Please: Login/Register

The Latest Edition of "Eyes on malaria" magazine will be out very soon!! | CALL FOR ARTICLES: AMMREN is inviting journalists / writers / scientists interested in reporting on malaria to send articles for publication in its international magazine “Eyes on Malaria” and for posting on its website. Please contact the AMMREN Secretariat for more details click here. Enjoy your stay!. Volunteers and interns urgently needed to work with an NGO working in the area of malaria and health. Apply through - ammren1@gmail.com / ammren1@yahoo.com. Journalists interested in reporting on and writing articles on health issues should please reply through this email: ammren1@gmail.com

ANNOUNCEMENTS:::

TIPS ON MALARIA

  • HOW CAN MOSQUITOES BE CONTROLLED?

    Mosquitoes around the home can be reduced significantly by minimizing the amount of standing water available for mosquito breeding. Residents are urged to reduce standing water around the home in a variety of ways.

  • HOW CAN I PROTECT MYSELF FROM MOSQUITO-BORN DISEASES?

    The best way is to avoid being bitten by mosquitoes.This can be accomplished using personal protecting  while outdoors when mosquitoes are present. Treated bed nets should be used sleeping. Mosquito repellent should be used when outdoor.

  • WHO ARE AT RISK?


    Nearly half of the world’s population is at risk of getting malaria. Pregnant women are particularly at risk of malaria. Children under 5 years are at high risk of malaria.
     

MAGAZINE EDITIONS

  • Sixth Edition

  • First Edition

  • Second Edition

  • Third Edition

  • Fourth Edition

  • Fifth Edition

  • Seventh Edition

  • Eighth Edition

  • Ninth Edition

  • Special Edition

  • INESS Edition

  • Tenth Edition

  • INDEPTH Edition

  • Eleventh Edition

  • Twelfth Edition

  • Special Edition

  • Special Edition

  • March Edition

Targeting malaria in the rainy season

While everyone is extolling the effectiveness of insecticide treated nets, indoor residual spraying and larviciding, it is worth remembering one other significant intervention to save children from malaria in what is known as seasonal malaria chemoprevention (SMC).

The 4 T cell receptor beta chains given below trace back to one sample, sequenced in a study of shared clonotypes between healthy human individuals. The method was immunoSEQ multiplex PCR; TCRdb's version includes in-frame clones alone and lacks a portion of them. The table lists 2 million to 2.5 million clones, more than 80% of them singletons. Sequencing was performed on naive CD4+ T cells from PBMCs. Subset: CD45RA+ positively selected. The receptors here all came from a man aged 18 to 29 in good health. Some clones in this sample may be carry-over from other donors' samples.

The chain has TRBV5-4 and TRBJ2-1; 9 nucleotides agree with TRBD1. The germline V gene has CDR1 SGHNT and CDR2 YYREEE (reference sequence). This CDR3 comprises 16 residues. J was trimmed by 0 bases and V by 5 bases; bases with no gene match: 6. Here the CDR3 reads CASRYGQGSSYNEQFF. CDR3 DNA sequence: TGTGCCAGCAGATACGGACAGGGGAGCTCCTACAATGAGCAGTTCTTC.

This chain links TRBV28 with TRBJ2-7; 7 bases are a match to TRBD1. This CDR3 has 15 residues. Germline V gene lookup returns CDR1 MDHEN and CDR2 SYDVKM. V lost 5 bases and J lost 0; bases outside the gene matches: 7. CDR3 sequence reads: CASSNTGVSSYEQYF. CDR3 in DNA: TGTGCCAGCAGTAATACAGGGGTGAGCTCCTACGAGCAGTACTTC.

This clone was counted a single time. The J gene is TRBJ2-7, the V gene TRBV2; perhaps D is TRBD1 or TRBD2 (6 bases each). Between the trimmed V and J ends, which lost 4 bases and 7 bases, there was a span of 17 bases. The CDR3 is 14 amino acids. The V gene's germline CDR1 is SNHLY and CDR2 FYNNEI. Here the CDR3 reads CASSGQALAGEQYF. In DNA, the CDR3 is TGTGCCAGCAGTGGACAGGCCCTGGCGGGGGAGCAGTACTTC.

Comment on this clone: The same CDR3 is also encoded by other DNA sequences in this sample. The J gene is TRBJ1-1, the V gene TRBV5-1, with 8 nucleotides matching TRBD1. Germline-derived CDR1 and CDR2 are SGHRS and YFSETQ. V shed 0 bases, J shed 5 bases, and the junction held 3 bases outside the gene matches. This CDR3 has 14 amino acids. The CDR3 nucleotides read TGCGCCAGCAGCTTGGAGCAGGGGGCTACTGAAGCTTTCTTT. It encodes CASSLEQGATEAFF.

Giving effective antimalarial medicines at full treatment doses at appropriate intervals during this period has been shown to prevent illness and death from malaria in children.

On the basis of this evidence, WHO has recommended SMC as an additional intervention against plasmodium falciparum malaria, noting that across the Sahel sub-region, most childhood mortality and morbidity from malaria occurs during the rainy season, which is generally short.

“With the changing epidemiology of malaria, there has been a progressive shift from a 'one size fits all' approach to targeting malaria control strategies to specific populations and locations for maximal effectiveness.”

“This intervention has been shown to be cost-effective, safe and feasible for preventing malaria among children under-five in areas wi th high seasonal malaria transmission,” says the WHO.

SMC is defined as “the intermittent administration of full treatment courses of an antimalarial medicine during the malaria season to prevent malarial illness with the objective of maintaining therapeutic antimalarial drug concentrations in the blood throughout the period of greatest malarial risk.”

In Ghana preparatory activities by the National Malaria Control Programme (NMCP) in partnership with the WHO for the SMC intervention started in 2014 but some technical and logistical constraints did not permit the actual dosing of eligible children.

According to Mr. James Frimpong of the NMCP, activities resumed in June 2015 in preparation for dosing during the rainy season. Among the preparatory activities were stakeholder sensitisation, social mobilisation, health workers and volunteers training and deployment of logistics.